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I was disappointed to learn that the Kentucky and Indiana transportation officials would be moving forward with a plan to replace the Milton-Madison, Ind. bridge on its existing piers.
The two states are pursuing a plan to seek grant funding for the project from federal stimulus money, meaning work could be under way next summer, if the grant is approved. Yes, this would be a much faster approach than building a new bridge — with the project set for completion by 2012.
At an estimated cost of $131 million, this alternative also will cost between $60 million to $80 million less than an entirely new structure.
However, quicker and cheaper is not necessarily the best option for the communities or their residents.
Under this plan, the bridge will have to be closed anywhere from nine months to a year. This closure could have a tremendous negative economic impact on the communities, businesses and residents in Carroll and Trimble counties, as well as Jefferson County, Ind.
The 2000 Census shows that more than 1,440 people cross the Ohio River at this point to head to work every day.
There are 640 people who live in Jefferson County who cross the Ohio River to go to work in Carroll and Trimble counties. At the same time, there are 801 people who are traveling to Indiana from this side of the river to work, according to the Census numbers.
Will the proposal to have two ferries available be able to handle this kind of traffic, in addition to other traffic? Or will these people have to make the long journey to Markland Dam to cross the Ohio River? Will the service be free or will there be charges for using the ferries?
If the ferry service doesn’t meet workers’ needs, those who live in Carrollton would add about 50 miles to the journey each day if they go northeast to cross at Markland Dam.
This route adds 250 miles to the weekly trip and about $24 a week at current gas prices. Over a year, this would amount to $1,200 a person for a year and could total more than $1.8 million for the 1,440 people affected over that period.
That’s a harsh burden to place on families in economic times when it is not simple to switch jobs or find new employment.
The economic impact on businesses on either side of the river, also is a factor that is unknown at this time.
It will no longer be easy to run from Madison to Carrollton to shop, or vice versa. Will people be willing to wait for the ferry to make this journey, or will they just find alternatives in their home states?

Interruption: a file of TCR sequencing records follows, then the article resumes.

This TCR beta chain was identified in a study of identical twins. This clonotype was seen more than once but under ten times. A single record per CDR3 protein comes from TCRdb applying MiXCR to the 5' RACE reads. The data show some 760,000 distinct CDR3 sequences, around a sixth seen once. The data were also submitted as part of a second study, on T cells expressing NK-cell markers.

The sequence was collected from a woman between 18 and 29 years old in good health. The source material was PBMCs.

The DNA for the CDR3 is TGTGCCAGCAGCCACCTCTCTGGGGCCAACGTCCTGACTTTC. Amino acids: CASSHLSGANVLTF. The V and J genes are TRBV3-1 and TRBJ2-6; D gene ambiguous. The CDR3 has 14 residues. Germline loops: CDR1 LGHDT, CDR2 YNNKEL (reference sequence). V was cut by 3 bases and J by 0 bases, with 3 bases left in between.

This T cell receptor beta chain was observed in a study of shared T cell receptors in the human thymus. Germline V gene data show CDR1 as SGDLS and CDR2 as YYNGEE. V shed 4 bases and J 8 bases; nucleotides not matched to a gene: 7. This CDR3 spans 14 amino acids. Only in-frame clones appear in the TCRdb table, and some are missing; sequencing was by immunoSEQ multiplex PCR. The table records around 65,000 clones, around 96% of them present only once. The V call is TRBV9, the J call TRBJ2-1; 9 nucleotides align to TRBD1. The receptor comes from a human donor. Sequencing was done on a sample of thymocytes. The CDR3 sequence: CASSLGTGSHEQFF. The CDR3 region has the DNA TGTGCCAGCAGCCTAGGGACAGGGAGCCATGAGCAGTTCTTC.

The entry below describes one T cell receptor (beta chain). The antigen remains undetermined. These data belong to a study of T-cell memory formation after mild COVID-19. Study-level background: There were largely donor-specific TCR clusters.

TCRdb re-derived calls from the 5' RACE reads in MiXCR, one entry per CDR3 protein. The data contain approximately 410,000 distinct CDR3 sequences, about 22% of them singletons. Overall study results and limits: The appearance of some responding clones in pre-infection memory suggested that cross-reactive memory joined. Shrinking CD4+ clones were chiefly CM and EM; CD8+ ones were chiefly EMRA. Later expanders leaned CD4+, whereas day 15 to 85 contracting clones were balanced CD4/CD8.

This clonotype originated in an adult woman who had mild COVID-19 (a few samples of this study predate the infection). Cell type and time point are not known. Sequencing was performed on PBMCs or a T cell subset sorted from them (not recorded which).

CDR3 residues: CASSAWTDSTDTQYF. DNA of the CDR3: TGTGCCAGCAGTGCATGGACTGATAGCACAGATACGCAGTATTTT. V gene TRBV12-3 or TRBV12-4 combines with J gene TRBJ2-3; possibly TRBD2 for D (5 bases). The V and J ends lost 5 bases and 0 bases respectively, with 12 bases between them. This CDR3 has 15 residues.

If delays are a problem and the longer route is the best option, closure of the bridge could result in changes in where shoppers spend their dollars.
One person pointed out to me the other day that the longer trip by way of Markland Dam to Madison will make it just as easy to head to Louisville or Florence for something that is not available in Carrollton.
My fear is that businesses will be hurt.
After a year of this change in habits, it may take businesses some time after the new structure opens to get people to switch back to their old shopping patterns.
Beyond the economics, Milton and Madison will also miss out on an opportunity to create new entryways into their communities for those crossing the bridge.
For Milton, problems with congestion and stability issues on the Milton hill will not be addressed. In Madison, motorists will continue to be greeted by a series of turns through a mostly residential neighborhood when crossing the river.
After 20 years of talking about replacing a new bridge, is this the best possible solution.
Until now, the option of replacing the bridge on existing piers had been on the table as part of the yearlong study on the environmental impact of the project. However, the decision to pursue this option was sprung on the Project Advisory Group last week for approval.
This panel did endorse this option because a Sept. 15 grant deadline for the federal stimulus money is quickly approaching.
This may be the best option. Or it may not be.
In either case, this group and the communities deserve the chance to give thorough consideration to the impact closing the bridge will have on residents, businesses and the communities.
The Project Advisory Group should hold additional meetings and look at the impact of this move closely as the grant application process moves forward. This panel still has an opportunity to push for other options until money becomes available to start work on the bridge.
Jeff Moore is publisher of The News-Democrat and The Trimble Banner and resides in Carrollton, Ky.